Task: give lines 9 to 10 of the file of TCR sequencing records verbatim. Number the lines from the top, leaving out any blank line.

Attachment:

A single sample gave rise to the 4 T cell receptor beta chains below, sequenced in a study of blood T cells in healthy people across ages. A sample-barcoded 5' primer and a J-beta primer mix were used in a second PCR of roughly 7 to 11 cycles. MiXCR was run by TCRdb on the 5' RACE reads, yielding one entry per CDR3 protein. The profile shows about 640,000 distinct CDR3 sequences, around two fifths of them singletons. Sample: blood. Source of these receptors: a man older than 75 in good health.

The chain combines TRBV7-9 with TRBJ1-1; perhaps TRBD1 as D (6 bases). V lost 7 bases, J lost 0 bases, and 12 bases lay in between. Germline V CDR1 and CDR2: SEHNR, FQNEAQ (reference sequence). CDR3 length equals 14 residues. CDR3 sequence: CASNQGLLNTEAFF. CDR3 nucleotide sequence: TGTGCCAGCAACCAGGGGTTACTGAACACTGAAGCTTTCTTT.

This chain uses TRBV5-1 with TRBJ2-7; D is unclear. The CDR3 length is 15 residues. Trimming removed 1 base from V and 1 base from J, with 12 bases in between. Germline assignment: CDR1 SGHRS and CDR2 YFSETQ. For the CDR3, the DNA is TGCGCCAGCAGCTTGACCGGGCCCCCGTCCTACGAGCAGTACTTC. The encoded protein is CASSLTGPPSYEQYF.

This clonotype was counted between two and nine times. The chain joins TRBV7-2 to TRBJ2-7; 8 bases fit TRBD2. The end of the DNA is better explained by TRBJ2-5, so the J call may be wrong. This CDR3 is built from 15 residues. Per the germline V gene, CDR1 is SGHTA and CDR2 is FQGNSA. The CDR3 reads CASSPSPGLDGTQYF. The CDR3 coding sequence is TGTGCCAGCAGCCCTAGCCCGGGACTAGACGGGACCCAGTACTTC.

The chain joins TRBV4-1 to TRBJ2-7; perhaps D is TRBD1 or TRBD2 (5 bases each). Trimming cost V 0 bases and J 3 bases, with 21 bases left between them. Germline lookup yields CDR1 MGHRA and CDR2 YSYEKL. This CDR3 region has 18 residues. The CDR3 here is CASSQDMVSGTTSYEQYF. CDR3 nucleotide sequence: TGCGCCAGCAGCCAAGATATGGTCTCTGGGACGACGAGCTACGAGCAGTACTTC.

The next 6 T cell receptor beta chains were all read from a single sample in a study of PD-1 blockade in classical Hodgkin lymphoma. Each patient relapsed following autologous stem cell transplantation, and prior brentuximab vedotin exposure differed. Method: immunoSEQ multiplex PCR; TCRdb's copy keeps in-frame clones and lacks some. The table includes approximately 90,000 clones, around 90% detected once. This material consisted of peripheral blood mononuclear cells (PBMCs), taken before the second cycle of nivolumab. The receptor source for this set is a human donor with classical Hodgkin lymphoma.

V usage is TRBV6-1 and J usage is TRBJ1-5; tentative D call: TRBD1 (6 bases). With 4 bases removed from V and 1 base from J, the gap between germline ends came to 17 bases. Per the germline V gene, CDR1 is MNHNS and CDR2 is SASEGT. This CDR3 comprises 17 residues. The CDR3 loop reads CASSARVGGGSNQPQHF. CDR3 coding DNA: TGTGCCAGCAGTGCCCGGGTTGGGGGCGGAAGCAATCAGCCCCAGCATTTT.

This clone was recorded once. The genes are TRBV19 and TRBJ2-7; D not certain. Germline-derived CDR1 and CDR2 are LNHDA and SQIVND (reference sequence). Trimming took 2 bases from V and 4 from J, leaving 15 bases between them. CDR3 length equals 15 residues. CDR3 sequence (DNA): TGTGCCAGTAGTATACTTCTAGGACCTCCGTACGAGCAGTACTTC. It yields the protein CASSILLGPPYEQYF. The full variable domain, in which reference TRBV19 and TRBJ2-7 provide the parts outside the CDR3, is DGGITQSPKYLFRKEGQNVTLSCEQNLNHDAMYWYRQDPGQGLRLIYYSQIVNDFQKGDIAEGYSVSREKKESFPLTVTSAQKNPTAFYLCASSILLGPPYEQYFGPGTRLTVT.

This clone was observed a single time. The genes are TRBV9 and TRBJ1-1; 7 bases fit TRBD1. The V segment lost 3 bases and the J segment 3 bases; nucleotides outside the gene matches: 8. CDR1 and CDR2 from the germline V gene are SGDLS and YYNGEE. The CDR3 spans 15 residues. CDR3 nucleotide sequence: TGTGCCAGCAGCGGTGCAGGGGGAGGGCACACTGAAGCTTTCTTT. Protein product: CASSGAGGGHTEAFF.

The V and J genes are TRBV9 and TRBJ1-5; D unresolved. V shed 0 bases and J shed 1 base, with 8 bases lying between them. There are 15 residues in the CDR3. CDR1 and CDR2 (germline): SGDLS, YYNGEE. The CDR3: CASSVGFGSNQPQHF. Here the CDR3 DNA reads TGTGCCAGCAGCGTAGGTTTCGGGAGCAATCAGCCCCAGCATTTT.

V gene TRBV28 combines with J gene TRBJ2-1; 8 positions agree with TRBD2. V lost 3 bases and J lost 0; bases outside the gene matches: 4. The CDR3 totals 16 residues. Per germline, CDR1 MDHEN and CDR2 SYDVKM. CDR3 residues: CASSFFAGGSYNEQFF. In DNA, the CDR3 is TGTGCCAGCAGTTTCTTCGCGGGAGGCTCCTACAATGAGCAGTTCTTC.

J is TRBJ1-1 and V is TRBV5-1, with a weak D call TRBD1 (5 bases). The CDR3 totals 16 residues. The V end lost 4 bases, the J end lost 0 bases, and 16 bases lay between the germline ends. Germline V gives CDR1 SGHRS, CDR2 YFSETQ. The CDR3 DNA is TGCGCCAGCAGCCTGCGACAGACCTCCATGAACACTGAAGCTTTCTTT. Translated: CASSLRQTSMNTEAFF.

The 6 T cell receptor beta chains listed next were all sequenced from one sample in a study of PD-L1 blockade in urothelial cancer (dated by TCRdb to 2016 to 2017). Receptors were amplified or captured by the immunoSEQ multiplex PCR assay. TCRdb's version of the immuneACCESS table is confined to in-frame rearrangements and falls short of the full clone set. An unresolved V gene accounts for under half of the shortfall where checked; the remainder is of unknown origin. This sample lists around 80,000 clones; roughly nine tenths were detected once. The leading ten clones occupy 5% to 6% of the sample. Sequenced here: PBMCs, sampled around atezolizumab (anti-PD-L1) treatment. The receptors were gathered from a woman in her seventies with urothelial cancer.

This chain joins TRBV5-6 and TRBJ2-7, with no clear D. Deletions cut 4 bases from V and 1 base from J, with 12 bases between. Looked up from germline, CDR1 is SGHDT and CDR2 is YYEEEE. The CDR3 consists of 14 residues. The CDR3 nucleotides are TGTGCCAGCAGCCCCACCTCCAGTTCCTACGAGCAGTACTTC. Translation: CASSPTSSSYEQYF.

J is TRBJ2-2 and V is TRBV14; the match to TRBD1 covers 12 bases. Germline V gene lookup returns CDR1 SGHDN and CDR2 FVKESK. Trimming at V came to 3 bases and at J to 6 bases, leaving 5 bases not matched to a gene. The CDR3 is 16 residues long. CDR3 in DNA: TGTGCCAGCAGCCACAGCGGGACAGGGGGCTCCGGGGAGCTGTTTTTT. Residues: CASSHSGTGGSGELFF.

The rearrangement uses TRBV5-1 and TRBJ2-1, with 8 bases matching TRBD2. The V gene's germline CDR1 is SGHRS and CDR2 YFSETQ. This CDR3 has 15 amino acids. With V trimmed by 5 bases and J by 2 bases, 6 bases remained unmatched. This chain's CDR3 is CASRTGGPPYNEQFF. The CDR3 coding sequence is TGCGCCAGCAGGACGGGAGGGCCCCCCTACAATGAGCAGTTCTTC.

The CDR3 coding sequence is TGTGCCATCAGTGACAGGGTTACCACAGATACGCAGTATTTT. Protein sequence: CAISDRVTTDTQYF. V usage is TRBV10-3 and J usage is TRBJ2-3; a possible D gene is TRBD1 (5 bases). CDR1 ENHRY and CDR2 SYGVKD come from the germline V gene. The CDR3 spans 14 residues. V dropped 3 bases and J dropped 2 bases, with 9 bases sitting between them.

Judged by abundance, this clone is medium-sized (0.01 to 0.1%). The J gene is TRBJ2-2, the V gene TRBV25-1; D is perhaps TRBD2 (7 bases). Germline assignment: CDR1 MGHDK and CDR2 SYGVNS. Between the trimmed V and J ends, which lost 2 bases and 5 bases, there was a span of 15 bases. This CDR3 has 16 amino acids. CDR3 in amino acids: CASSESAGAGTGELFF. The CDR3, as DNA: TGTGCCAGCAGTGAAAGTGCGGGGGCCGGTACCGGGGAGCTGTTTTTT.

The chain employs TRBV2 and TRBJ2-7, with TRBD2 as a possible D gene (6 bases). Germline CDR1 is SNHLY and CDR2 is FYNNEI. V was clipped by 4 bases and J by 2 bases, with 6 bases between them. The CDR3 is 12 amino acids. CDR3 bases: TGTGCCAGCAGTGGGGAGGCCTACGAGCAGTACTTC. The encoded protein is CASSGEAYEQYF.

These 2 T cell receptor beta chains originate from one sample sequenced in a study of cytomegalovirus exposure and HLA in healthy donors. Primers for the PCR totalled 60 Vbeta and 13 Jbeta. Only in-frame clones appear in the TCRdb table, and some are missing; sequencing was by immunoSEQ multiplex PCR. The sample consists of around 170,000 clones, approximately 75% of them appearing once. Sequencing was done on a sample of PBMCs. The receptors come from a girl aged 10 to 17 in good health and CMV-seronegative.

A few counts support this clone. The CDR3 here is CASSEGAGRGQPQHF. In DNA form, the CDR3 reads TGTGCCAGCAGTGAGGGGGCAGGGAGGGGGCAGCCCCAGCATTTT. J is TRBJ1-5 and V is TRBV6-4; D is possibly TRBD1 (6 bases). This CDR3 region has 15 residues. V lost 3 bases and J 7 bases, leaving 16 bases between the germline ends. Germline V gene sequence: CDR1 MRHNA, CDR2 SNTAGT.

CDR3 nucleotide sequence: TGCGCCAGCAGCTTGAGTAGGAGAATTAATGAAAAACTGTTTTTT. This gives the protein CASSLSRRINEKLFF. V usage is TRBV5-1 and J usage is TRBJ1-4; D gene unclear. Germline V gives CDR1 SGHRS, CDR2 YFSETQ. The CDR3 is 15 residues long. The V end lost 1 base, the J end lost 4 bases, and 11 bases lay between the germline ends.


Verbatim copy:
This clone was observed a single time. The genes are TRBV9 and TRBJ1-1; 7 bases fit TRBD1. The V segment lost 3 bases and the J segment 3 bases; nucleotides outside the gene matches: 8. CDR1 and CDR2 from the germline V gene are SGDLS and YYNGEE. The CDR3 spans 15 residues. CDR3 nucleotide sequence: TGTGCCAGCAGCGGTGCAGGGGGAGGGCACACTGAAGCTTTCTTT. Protein product: CASSGAGGGHTEAFF.

The V and J genes are TRBV9 and TRBJ1-5; D unresolved. V shed 0 bases and J shed 1 base, with 8 bases lying between them. There are 15 residues in the CDR3. CDR1 and CDR2 (germline): SGDLS, YYNGEE. The CDR3: CASSVGFGSNQPQHF. Here the CDR3 DNA reads TGTGCCAGCAGCGTAGGTTTCGGGAGCAATCAGCCCCAGCATTTT.